Illustration: John T. Lewis
Illustration: John T. Lewis

Maintaining privacy in the age of transparency

How private is your private jet? Bloomberg, Reuters, and other financial media reported recently that research firms were tracking aircraft owned by public companies and advising clients about potential deals based on the airplanes’ movements. Michael Kors’s acquisition of Versace, a Berkshire Hathaway investment in Occidental Petroleum, and Conagra’s $10.9 billion purchase of Pinnacle Foods were all tipped by corporate jet travel activity, according to Bloomberg.

Financial sleuthing aside, the security risks that travelers on business aircraft may face due to their wealth, power, or celebrity create concerns about privacy.

The good news is that if you charter, have a jet card, and/or own a fractional share in an aircraft, you’re largely safe from this type of prying. But if you own or operate a business aircraft, next-generation tracking technology now required onboard makes this kind of surveillance easier than ever at the moment, though business aviation interests and the U.S. Federal Aviation Administration are rushing to fashion protections. 

Traditionally, business analysts’ research on flight activity has been gathered the old-fashioned way: using publicly available FAA air traffic data to see which airplanes are going where; parsing and investigating registration databases to determine owners’ identities (which are often purposely hidden behind shell companies holding title to aircraft); and boots-on-the-ground intelligence from various sources. 

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The FAA instituted the Block Aircraft Registry Request (BARR) program in 2000 to provide privacy on request, allowing operators to bar the agency from disseminating the identity of their aircraft in data feeds from air traffic radar. But a GPS-based technology, Automatic Dependent Surveillance-Broadcast (ADS-B) Out—which virtually all business and commercial aircraft were required to have installed by January 1 of this year—provides public access to information about private aircraft identities while offering no blocking options, rendering BARR protection moot.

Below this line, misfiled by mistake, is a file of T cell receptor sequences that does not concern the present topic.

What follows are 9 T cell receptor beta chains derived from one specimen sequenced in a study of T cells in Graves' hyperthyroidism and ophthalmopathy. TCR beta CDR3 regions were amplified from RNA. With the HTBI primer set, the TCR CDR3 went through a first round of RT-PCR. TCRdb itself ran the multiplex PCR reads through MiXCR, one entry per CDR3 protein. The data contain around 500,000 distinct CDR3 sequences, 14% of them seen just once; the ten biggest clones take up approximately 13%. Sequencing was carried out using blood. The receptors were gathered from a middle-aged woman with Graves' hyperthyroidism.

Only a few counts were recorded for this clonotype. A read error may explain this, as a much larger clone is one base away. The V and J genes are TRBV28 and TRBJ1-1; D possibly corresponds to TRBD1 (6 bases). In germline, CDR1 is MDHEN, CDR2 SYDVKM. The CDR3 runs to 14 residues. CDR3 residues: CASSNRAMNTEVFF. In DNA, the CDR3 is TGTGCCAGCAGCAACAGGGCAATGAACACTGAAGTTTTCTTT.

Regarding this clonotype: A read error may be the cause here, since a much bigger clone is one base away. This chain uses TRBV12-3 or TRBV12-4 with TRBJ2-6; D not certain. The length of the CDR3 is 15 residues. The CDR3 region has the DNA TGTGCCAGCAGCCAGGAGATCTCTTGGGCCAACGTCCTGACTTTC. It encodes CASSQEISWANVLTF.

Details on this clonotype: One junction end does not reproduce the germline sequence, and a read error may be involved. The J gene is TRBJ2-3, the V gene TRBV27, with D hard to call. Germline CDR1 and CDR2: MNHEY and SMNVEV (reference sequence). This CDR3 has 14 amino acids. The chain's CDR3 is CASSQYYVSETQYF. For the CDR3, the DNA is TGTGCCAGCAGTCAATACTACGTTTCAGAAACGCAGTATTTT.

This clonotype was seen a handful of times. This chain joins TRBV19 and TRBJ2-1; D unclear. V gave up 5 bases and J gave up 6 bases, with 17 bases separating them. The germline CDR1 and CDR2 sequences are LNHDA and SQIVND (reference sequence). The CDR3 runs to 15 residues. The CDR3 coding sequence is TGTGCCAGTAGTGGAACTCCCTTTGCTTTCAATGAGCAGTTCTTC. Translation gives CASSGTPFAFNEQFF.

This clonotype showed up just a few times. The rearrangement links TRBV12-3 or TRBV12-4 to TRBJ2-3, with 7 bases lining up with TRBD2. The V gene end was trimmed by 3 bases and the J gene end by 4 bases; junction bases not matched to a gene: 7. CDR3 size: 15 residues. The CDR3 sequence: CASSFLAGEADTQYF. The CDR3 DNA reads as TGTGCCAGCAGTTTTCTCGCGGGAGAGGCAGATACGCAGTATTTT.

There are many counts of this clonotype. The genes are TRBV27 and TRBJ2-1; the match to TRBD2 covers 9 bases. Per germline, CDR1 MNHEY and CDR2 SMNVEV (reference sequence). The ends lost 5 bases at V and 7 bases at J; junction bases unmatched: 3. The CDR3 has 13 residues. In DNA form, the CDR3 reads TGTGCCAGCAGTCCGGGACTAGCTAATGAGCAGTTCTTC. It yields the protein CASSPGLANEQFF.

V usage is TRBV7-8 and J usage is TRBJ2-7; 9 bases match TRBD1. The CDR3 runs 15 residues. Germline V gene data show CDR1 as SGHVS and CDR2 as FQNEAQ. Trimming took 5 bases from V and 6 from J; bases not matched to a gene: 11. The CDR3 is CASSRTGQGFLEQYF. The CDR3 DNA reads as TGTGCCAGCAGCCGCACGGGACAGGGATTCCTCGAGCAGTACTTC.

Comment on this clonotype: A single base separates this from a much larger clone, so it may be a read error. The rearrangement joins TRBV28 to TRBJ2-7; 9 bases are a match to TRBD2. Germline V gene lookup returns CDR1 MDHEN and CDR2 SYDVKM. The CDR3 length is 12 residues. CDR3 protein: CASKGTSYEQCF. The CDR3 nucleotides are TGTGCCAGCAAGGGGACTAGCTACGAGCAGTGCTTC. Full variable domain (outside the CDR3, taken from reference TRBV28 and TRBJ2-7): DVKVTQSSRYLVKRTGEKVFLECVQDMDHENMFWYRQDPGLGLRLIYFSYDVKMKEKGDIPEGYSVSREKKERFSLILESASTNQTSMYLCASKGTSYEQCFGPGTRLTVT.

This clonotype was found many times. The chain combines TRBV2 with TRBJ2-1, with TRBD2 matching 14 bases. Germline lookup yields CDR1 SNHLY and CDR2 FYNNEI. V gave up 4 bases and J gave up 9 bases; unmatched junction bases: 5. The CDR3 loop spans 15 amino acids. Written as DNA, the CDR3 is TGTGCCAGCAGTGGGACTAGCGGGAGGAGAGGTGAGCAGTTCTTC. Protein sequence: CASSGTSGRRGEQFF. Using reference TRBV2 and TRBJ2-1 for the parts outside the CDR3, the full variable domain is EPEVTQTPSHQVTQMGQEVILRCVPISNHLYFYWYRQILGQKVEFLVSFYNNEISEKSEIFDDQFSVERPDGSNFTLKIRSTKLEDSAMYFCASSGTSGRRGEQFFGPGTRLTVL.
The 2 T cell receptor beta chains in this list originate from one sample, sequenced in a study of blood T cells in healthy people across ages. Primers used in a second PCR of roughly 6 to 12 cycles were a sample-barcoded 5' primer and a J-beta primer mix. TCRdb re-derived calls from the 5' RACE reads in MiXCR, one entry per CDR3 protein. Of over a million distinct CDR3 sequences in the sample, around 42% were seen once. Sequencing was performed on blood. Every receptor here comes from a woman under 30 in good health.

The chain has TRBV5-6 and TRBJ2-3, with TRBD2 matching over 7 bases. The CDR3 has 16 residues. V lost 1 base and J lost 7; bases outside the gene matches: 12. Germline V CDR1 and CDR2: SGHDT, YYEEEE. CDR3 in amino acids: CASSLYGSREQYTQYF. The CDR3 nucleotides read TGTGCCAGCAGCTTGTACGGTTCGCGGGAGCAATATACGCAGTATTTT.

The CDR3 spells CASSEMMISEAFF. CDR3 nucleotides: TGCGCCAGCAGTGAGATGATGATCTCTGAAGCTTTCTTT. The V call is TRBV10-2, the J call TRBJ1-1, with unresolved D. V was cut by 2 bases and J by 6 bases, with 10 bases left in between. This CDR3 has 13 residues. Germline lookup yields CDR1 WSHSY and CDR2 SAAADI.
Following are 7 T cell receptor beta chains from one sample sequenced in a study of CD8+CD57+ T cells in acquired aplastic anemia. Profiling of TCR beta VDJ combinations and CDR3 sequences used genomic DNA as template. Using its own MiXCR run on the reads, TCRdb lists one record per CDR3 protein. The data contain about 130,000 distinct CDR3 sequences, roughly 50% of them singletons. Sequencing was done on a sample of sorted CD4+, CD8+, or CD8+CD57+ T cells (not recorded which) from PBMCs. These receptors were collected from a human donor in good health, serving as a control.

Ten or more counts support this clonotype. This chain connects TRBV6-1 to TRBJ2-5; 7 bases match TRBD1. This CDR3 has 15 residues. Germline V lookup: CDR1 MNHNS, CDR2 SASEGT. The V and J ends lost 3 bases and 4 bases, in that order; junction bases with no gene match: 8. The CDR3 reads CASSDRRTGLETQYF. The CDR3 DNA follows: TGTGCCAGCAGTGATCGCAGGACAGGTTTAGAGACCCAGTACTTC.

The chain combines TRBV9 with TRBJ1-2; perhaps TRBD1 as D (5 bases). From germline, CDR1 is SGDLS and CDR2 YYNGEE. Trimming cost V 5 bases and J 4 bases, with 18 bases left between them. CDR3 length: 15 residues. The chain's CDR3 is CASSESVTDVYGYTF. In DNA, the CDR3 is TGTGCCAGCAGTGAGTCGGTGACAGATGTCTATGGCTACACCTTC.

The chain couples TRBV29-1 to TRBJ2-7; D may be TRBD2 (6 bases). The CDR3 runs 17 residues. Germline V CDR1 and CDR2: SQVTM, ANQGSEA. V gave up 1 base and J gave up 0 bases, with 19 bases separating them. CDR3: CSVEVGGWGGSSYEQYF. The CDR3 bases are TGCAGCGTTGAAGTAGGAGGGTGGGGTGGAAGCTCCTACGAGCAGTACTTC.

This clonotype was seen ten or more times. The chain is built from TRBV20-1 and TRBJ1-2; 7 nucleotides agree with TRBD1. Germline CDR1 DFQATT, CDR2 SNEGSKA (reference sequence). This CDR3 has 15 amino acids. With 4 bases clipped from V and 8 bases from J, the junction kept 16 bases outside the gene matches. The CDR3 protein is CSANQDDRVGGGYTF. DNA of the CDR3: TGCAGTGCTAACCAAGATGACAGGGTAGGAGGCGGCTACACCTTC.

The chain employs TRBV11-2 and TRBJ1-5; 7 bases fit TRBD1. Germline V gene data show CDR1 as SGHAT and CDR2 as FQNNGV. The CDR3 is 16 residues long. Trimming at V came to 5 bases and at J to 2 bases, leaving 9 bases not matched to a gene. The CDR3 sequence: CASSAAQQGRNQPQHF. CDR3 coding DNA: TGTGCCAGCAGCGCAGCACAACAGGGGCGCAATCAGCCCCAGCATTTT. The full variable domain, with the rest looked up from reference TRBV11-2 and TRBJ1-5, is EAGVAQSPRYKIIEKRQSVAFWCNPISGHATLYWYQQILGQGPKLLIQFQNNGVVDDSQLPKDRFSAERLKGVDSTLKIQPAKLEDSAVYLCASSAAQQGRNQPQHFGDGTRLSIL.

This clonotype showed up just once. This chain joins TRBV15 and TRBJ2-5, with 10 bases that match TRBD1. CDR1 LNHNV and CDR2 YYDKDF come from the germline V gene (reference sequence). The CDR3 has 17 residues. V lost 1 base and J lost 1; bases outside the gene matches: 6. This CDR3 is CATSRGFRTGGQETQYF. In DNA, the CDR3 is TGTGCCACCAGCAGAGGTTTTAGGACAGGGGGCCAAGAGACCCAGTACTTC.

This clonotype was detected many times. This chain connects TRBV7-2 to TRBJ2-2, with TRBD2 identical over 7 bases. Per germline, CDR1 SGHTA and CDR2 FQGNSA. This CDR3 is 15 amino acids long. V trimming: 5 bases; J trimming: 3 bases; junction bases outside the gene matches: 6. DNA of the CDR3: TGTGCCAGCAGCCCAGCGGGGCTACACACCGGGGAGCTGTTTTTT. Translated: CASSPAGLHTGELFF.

A critical component of the NextGen air navigation system, ADS-B broadcasts the movement and precise location of each aircraft. This will allow packing more airplanes into the same airspace, and the eventual scrapping of today’s more expensive but less precise radar tracking system. But the ADS-B system’s database, maintained by the International Civil Aviation Organization’s (ICAO’s) Civil Aviation Registry (CAR), links every aircraft’s unique ADS-B signal to its registration number. 

In the U.S., third-party trackers like FlightAware get the ADS-B data directly from the FAA, and it’s also easily received by off-the-shelf technology, whether for use by high-tech airplane spotters or by entities disseminating the information in the name of the public’s right to know, such as the ADS-B Exchange co-op, which maintains a global antenna network. 

But privacy proponents argue there is no public right to know and that rules should be the same in the public airspace as on public roads, where one needn’t worry that a motorist can Google a license plate number and find out who owns a car, that person’s address, and other currently non-public information.